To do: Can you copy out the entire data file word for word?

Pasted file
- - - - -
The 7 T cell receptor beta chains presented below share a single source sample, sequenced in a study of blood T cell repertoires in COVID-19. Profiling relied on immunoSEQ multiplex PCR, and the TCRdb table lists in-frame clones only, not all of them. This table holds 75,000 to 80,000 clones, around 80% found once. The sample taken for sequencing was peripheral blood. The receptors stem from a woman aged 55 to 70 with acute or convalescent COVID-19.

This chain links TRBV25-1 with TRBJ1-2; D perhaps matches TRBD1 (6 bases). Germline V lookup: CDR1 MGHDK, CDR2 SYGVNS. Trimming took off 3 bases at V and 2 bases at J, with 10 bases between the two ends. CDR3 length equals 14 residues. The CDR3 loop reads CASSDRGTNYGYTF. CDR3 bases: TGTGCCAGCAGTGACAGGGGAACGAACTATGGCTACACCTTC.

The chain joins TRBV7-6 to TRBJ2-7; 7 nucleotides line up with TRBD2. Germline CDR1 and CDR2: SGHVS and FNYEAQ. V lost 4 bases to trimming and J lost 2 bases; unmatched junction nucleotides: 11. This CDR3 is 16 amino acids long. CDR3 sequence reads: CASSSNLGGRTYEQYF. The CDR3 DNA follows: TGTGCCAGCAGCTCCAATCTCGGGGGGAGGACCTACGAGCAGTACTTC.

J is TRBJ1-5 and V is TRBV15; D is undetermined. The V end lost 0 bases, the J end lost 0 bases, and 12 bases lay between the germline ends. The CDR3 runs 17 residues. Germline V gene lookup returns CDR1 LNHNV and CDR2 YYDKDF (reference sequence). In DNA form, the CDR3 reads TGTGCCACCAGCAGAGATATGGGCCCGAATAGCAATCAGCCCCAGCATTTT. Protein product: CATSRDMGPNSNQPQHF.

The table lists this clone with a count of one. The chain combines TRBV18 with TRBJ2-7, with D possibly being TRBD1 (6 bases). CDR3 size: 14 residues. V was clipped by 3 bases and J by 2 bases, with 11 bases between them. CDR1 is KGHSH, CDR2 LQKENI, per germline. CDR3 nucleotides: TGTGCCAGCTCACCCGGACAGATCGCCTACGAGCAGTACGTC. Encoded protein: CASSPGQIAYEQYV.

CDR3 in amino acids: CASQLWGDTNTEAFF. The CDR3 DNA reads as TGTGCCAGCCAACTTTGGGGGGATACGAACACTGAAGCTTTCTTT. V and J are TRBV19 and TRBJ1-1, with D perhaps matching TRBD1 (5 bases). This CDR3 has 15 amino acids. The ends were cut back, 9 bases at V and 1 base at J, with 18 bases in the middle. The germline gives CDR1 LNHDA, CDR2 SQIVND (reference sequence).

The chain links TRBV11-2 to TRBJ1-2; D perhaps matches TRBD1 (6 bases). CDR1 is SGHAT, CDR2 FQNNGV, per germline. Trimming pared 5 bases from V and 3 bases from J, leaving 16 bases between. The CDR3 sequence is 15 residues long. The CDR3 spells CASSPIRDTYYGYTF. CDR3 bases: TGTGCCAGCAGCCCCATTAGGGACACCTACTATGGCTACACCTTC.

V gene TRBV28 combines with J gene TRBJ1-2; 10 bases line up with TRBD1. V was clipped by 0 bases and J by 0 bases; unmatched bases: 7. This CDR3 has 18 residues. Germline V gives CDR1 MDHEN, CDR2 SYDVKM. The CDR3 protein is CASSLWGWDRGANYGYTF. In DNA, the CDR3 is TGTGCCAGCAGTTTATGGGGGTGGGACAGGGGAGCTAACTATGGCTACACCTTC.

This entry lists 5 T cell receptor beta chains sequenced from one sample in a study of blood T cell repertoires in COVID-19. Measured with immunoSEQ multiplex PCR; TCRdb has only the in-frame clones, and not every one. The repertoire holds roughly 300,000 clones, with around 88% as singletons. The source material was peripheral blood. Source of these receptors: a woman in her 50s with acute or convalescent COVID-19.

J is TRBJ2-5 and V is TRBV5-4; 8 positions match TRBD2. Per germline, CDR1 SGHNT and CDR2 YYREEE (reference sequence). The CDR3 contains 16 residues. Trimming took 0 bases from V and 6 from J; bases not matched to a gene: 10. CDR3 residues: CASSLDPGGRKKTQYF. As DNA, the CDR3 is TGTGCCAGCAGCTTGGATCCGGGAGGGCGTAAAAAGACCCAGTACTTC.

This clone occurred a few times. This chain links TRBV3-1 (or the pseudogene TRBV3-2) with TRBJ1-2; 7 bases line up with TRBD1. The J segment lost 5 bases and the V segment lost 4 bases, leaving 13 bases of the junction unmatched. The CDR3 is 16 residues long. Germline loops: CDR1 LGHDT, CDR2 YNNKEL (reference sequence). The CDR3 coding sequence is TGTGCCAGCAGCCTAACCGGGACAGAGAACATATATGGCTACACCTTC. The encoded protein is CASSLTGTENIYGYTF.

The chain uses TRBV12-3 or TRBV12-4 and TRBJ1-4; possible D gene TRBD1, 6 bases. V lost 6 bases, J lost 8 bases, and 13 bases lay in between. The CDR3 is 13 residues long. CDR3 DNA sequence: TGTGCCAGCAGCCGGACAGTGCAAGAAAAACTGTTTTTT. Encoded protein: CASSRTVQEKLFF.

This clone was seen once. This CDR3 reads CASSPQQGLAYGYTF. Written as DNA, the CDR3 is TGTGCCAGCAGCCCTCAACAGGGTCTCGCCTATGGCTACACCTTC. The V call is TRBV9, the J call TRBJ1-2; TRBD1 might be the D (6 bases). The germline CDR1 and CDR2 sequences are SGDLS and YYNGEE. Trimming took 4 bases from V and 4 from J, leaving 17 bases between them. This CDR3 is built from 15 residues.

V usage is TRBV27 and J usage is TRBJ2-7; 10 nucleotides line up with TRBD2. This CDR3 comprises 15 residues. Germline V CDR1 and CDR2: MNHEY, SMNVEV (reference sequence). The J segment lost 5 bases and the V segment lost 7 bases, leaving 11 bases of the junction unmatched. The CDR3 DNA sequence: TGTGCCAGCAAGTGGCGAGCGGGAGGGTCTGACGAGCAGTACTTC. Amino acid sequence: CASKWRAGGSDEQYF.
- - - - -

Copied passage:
The 7 T cell receptor beta chains presented below share a single source sample, sequenced in a study of blood T cell repertoires in COVID-19. Profiling relied on immunoSEQ multiplex PCR, and the TCRdb table lists in-frame clones only, not all of them. This table holds 75,000 to 80,000 clones, around 80% found once. The sample taken for sequencing was peripheral blood. The receptors stem from a woman aged 55 to 70 with acute or convalescent COVID-19.

This chain links TRBV25-1 with TRBJ1-2; D perhaps matches TRBD1 (6 bases). Germline V lookup: CDR1 MGHDK, CDR2 SYGVNS. Trimming took off 3 bases at V and 2 bases at J, with 10 bases between the two ends. CDR3 length equals 14 residues. The CDR3 loop reads CASSDRGTNYGYTF. CDR3 bases: TGTGCCAGCAGTGACAGGGGAACGAACTATGGCTACACCTTC.

The chain joins TRBV7-6 to TRBJ2-7; 7 nucleotides line up with TRBD2. Germline CDR1 and CDR2: SGHVS and FNYEAQ. V lost 4 bases to trimming and J lost 2 bases; unmatched junction nucleotides: 11. This CDR3 is 16 amino acids long. CDR3 sequence reads: CASSSNLGGRTYEQYF. The CDR3 DNA follows: TGTGCCAGCAGCTCCAATCTCGGGGGGAGGACCTACGAGCAGTACTTC.

J is TRBJ1-5 and V is TRBV15; D is undetermined. The V end lost 0 bases, the J end lost 0 bases, and 12 bases lay between the germline ends. The CDR3 runs 17 residues. Germline V gene lookup returns CDR1 LNHNV and CDR2 YYDKDF (reference sequence). In DNA form, the CDR3 reads TGTGCCACCAGCAGAGATATGGGCCCGAATAGCAATCAGCCCCAGCATTTT. Protein product: CATSRDMGPNSNQPQHF.

The table lists this clone with a count of one. The chain combines TRBV18 with TRBJ2-7, with D possibly being TRBD1 (6 bases). CDR3 size: 14 residues. V was clipped by 3 bases and J by 2 bases, with 11 bases between them. CDR1 is KGHSH, CDR2 LQKENI, per germline. CDR3 nucleotides: TGTGCCAGCTCACCCGGACAGATCGCCTACGAGCAGTACGTC. Encoded protein: CASSPGQIAYEQYV.

CDR3 in amino acids: CASQLWGDTNTEAFF. The CDR3 DNA reads as TGTGCCAGCCAACTTTGGGGGGATACGAACACTGAAGCTTTCTTT. V and J are TRBV19 and TRBJ1-1, with D perhaps matching TRBD1 (5 bases). This CDR3 has 15 amino acids. The ends were cut back, 9 bases at V and 1 base at J, with 18 bases in the middle. The germline gives CDR1 LNHDA, CDR2 SQIVND (reference sequence).

The chain links TRBV11-2 to TRBJ1-2; D perhaps matches TRBD1 (6 bases). CDR1 is SGHAT, CDR2 FQNNGV, per germline. Trimming pared 5 bases from V and 3 bases from J, leaving 16 bases between. The CDR3 sequence is 15 residues long. The CDR3 spells CASSPIRDTYYGYTF. CDR3 bases: TGTGCCAGCAGCCCCATTAGGGACACCTACTATGGCTACACCTTC.

V gene TRBV28 combines with J gene TRBJ1-2; 10 bases line up with TRBD1. V was clipped by 0 bases and J by 0 bases; unmatched bases: 7. This CDR3 has 18 residues. Germline V gives CDR1 MDHEN, CDR2 SYDVKM. The CDR3 protein is CASSLWGWDRGANYGYTF. In DNA, the CDR3 is TGTGCCAGCAGTTTATGGGGGTGGGACAGGGGAGCTAACTATGGCTACACCTTC.

This entry lists 5 T cell receptor beta chains sequenced from one sample in a study of blood T cell repertoires in COVID-19. Measured with immunoSEQ multiplex PCR; TCRdb has only the in-frame clones, and not every one. The repertoire holds roughly 300,000 clones, with around 88% as singletons. The source material was peripheral blood. Source of these receptors: a woman in her 50s with acute or convalescent COVID-19.

J is TRBJ2-5 and V is TRBV5-4; 8 positions match TRBD2. Per germline, CDR1 SGHNT and CDR2 YYREEE (reference sequence). The CDR3 contains 16 residues. Trimming took 0 bases from V and 6 from J; bases not matched to a gene: 10. CDR3 residues: CASSLDPGGRKKTQYF. As DNA, the CDR3 is TGTGCCAGCAGCTTGGATCCGGGAGGGCGTAAAAAGACCCAGTACTTC.

This clone occurred a few times. This chain links TRBV3-1 (or the pseudogene TRBV3-2) with TRBJ1-2; 7 bases line up with TRBD1. The J segment lost 5 bases and the V segment lost 4 bases, leaving 13 bases of the junction unmatched. The CDR3 is 16 residues long. Germline loops: CDR1 LGHDT, CDR2 YNNKEL (reference sequence). The CDR3 coding sequence is TGTGCCAGCAGCCTAACCGGGACAGAGAACATATATGGCTACACCTTC. The encoded protein is CASSLTGTENIYGYTF.

The chain uses TRBV12-3 or TRBV12-4 and TRBJ1-4; possible D gene TRBD1, 6 bases. V lost 6 bases, J lost 8 bases, and 13 bases lay in between. The CDR3 is 13 residues long. CDR3 DNA sequence: TGTGCCAGCAGCCGGACAGTGCAAGAAAAACTGTTTTTT. Encoded protein: CASSRTVQEKLFF.

This clone was seen once. This CDR3 reads CASSPQQGLAYGYTF. Written as DNA, the CDR3 is TGTGCCAGCAGCCCTCAACAGGGTCTCGCCTATGGCTACACCTTC. The V call is TRBV9, the J call TRBJ1-2; TRBD1 might be the D (6 bases). The germline CDR1 and CDR2 sequences are SGDLS and YYNGEE. Trimming took 4 bases from V and 4 from J, leaving 17 bases between them. This CDR3 is built from 15 residues.

V usage is TRBV27 and J usage is TRBJ2-7; 10 nucleotides line up with TRBD2. This CDR3 comprises 15 residues. Germline V CDR1 and CDR2: MNHEY, SMNVEV (reference sequence). The J segment lost 5 bases and the V segment lost 7 bases, leaving 11 bases of the junction unmatched. The CDR3 DNA sequence: TGTGCCAGCAAGTGGCGAGCGGGAGGGTCTGACGAGCAGTACTTC. Amino acid sequence: CASKWRAGGSDEQYF.